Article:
Today I am admitted into the hospital. In the afternoon, I have another medical appointment. My right breast is injected with a blue fluid that will enable the surgeon to identify the sentinel gland during surgery tomorrow. As a result, the area around my nipple may be blue for months to come. The armpit has many glands. The sentinel gland is a sort of gate keeper. If he’s infected with tumor cells then all glands are removed. In that case, tumor cells may have spread into my body. Then the treatment that follows will include chemotherapy. It doesn’t cross my mind that this will be the case, it is standard procedure.
In the waiting area I meet another four women who are there for the same purpose, they also have their surgery tomorrow. One cries a lot, because she knows her breast will be removed. She doesn’t know how her husband will react, and fears it may harm their relationship. I know it wouldn’t affect Aidan. He loves me for who I am, which is so much more than two breasts. A mastectomy, the medical term, probably would bother me more than it would bother him. Another woman’s husband decided to stay in their house in Spain. She is going through this misery alone, one that deeply affects a woman in her being, and he is enjoying Spain. Again, I am happy to be in a different type of relationship.
Aidan is waiting for me outside, and after the examination, we walk up to what will be “my room” for the coming days. Due to COVID though, he is not allowed to even enter the hallway. The patients are too fragile. It is a first taste of what breast cancer can do to you. We give each other a big hug at the entrance. When I see him again, I will be tumor free. A nurse brings me to my room. I share it with a lady who is about twenty years older. She could be my mom. We get on well and have calm and friendly conversations. She had breast cancer seventeen years ago, and relapsed last year. This is not how I see breast cancer, in my view it’s an in-and-out of the hospital. Thanks a million, never see you guys again. Not in some cases apparently. She started EC chemotherapy two months ago, four sessions. It was massively tough on her. After the third session, she had a blood infection that got out of control and has spent the last three weeks in hospital. She is on the mend now, but too weak to even walk in the hallway. The doctors will drop the fourth EC because her body can’t handle any more. In September she will start twelve sessions of taxol. Hopefully the tumor will be sufficiently reduced by the end of the second series of chemo sessions, and then she will have surgery.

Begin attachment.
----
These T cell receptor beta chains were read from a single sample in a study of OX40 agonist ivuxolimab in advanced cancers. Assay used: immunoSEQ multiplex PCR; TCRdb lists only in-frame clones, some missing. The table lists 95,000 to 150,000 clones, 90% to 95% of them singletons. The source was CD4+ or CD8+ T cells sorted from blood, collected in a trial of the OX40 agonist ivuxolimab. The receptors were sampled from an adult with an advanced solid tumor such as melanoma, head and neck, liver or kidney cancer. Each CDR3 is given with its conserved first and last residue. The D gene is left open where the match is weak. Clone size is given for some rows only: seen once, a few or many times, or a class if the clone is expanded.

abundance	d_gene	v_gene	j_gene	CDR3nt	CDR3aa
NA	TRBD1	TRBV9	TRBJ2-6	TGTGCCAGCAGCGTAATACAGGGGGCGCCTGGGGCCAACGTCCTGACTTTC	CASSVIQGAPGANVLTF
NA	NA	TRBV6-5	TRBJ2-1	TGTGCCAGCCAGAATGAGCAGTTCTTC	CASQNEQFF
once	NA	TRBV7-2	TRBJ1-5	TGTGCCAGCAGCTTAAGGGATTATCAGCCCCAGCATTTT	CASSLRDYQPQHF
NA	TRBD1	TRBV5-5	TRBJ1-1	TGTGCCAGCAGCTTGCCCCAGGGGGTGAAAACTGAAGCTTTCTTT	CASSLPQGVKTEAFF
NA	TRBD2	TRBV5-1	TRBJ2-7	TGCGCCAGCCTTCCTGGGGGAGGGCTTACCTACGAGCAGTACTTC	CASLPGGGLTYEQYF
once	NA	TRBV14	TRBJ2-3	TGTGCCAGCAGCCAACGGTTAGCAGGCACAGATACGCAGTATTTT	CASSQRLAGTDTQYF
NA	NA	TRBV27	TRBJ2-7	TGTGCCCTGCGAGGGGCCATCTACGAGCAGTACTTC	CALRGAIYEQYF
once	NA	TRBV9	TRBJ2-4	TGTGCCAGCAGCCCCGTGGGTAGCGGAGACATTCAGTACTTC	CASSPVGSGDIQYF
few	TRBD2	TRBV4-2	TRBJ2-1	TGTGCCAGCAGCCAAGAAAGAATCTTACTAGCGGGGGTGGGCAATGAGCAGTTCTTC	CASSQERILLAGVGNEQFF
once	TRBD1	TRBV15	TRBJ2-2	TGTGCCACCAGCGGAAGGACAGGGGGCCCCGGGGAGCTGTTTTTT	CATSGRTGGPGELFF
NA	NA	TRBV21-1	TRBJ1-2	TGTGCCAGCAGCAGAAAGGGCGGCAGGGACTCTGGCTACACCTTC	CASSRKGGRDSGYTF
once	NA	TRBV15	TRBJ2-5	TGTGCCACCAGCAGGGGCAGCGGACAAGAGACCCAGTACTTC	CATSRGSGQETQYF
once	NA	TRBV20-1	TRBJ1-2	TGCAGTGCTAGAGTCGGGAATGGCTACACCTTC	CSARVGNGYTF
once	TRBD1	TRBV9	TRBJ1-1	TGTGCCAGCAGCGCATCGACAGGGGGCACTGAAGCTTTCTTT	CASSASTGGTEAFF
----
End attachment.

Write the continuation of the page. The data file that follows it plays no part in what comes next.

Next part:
It is incredibly hot in the room. She is wearing a head scarf because she is bald as a result of the EC.
“ I will keep it on so not to scare you” she says.
“ It doesn’t bother me at all if you take it off. I’m sure you are beautiful as you are. And it’s hot” I reply.
Still she prefers to keep it on. As the evening comes, we watch some tv, each on our screen, mindful to keep the sound low. And then it is time to sleep. The nurse offers me a sleeping pill. I never take sleeping pills, and now is not the time to start taking them. I thank the nurse but don’t accept her offer. Tomorrow, I will get this misery resolved. Dusk settles, the hot night drags on, and I drift in and out of sleep.